[Viewpoint] Media law best option in time of crisisThe BBC, a symbol of public broadcasting for over 80 years, has had an enormous influence on broadcast systems around the world. Korean broadcasting companies have also studied cases related to the BBC, from its operational philosophy of public broadcasting down to specifics such as its program production, and its transition to digital broadcasting.
As broadcasting was deregulated in the late 1980s, however, commercial viability based on stronger competition became more important than the social functions of the public broadcaster.
But as trends changed once again, Britain revised its media law in 1990 for the first time in 45 years.
In 2003, the country enacted a communications law to enhance the competitiveness of its broadcasting in an environment where mergers in broadcasting and communications were rampant.
In step with the changes, the BBC is also strengthening its competitiveness by making the painful decision to restructure and introducing a global business management strategy.
The changes in policy and in the legal system that have been adopted by Germany, France and Japan, among other countries, are more or less the same.
However, these trends still seem far removed from Korea.
As we watch the offensive and defensive battles over the new media law, it seems that Koreans have no interest in finding rational and reasonable alternatives. There are things we must do urgently to accommodate changes in the international media environment, and of course issues that we should be wary of in this process, but neither party is willing to discuss what these are.
The claims of the opposition party, which has framed the media law as evil, have been the only thing setting an agenda for the discussion. The governing party took insufficient effort to persuade the public and help them understand the contents of the new media law.
There were scores of open hearings and seminars held by the National Assembly and academic circles, and the debates and papers presented at these meetings have already produced most of the important points at issue.
Their main point is that as large corporations and newspaper companies advance into broadcasting, the public service and watchdog functions of the press could be weakened, since power over the airwaves would grow more concentrated and broadcasting would be subject to the pressures of big capital.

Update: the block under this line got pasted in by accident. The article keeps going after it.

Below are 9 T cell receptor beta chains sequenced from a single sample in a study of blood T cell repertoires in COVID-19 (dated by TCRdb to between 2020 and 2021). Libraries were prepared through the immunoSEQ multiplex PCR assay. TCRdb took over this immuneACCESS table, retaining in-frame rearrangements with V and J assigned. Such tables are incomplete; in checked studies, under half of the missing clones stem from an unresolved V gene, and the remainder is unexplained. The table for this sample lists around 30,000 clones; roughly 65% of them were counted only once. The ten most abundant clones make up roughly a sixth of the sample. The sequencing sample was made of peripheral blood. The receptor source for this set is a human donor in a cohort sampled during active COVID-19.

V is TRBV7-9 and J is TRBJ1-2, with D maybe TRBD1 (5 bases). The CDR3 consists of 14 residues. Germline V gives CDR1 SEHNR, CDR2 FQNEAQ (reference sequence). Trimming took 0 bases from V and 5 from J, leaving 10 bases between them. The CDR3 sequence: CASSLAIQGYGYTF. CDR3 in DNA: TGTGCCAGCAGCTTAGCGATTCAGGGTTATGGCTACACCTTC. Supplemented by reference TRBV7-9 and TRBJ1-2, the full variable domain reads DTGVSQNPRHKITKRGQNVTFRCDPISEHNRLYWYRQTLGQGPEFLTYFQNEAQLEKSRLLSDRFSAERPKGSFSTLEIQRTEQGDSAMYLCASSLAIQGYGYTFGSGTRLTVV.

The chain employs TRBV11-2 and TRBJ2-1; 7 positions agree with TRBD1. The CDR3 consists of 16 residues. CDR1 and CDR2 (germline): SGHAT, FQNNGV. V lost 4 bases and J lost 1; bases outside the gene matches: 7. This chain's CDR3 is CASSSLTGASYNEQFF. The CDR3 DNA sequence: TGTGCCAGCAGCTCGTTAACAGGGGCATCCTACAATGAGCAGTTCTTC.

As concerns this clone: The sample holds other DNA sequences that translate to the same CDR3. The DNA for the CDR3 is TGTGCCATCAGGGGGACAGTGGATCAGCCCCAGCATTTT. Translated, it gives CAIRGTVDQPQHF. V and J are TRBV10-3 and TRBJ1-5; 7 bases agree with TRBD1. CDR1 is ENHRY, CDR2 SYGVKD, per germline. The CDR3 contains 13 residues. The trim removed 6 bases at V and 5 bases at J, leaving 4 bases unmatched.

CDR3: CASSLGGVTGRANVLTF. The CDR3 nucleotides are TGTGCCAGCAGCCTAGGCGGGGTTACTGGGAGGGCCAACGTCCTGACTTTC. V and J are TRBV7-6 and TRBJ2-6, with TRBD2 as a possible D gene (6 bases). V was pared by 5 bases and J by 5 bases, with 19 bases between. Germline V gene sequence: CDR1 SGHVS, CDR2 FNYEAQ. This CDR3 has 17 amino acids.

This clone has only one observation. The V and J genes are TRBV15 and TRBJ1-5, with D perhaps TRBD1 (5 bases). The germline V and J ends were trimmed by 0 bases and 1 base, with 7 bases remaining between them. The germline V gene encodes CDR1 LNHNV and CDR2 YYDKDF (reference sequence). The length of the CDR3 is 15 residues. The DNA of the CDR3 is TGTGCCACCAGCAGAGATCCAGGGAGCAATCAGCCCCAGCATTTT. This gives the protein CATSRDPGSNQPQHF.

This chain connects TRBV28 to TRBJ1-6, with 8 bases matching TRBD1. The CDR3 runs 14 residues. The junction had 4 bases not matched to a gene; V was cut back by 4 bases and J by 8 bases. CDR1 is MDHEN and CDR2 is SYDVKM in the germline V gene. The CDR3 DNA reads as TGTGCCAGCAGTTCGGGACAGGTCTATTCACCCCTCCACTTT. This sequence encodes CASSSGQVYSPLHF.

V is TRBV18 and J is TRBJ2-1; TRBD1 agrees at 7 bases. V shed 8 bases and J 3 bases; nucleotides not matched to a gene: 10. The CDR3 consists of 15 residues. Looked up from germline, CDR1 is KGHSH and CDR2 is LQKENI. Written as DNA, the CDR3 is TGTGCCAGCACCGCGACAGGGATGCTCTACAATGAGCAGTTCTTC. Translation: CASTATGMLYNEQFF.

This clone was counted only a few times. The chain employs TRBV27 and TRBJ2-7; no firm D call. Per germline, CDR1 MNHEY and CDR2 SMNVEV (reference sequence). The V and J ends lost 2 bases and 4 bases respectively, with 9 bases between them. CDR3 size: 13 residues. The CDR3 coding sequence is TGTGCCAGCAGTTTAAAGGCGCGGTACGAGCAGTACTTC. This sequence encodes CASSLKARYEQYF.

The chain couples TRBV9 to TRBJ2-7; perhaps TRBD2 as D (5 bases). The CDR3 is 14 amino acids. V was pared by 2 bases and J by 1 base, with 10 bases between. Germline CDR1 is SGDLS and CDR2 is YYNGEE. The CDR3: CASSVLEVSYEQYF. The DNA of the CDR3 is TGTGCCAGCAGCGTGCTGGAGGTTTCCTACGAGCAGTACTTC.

That is true.
However, the more important point is that we need to find a solution that can strengthen media s public service ability and individual broadcasters commercial competitiveness simultaneously.
The People s Committee for Media Development worked for more than 100 days in an effort to find a solution, but it ended up without a conclusion. Instead, it simply presented the same opinions over and over.
The only result of the committee s meetings has been that the governing party, conscious of the opinion of the opposition that permitting newspapers to advance into broadcasting would play into a hidden agenda to monopolize the media, has presented a revision to the law postponing the transition to digital broadcasting to 2013 and promising to establish its position on the viewer rate limitation system in writing.
The opposition party, which opposed the bill for the sake of opposition, also presented its own draft on July 9.
However, the content of these revisions is a disappointment, and there are no realistic, persuasive measures.
The key point of the Democratic Party s draft is to prohibit the advancement of major corporations and media companies into network television and news channels (they are already unable to do so). Their draft would allow companies with assets of less than 10 trillion won ($7.8 billion) or newspapers with less than a 10 percent market share to invest in comprehensive network channels that include news reporting functions.
How many corporations or newspaper companies that satisfy this standard would be able to expand into the broadcasting industry?
Since investments of hundreds of billions of won have to be made to operate a broadcast channel with news reporting functions, it would be fair to say that the ones that satisfy the above standard would have no such capacity.
Ultimately, this draft is meaningless except that it is an expression of the party s hope to waste the final 10 days of the current special session of the National Assembly.
The environment surrounding the media world is changing by the day. The number of people who prefer to get their news from the Internet instead of newspapers or television is growing constantly.
The cell phones that the majority of people use nowadays are continuously adding new functions, and almost everything, from viewing TV to searching the Internet, can be done on the go.
Under such circumstances, the actions taken against the expansion of broadcasting amount to pushing a media industry that is already in crisis into a corner, based on the vague threat that government could monopolize public opinion and gain control over broadcasting.
We must achieve the task of enhancing the media s public service ability and the competitiveness of the broadcasting industry, like killing two birds with one stone, by passing the media law at the National Assembly. There is simply no other choice.
*The writer is a professor of mass communication studies at Chung-Ang University.
by Sung Dong-kyoo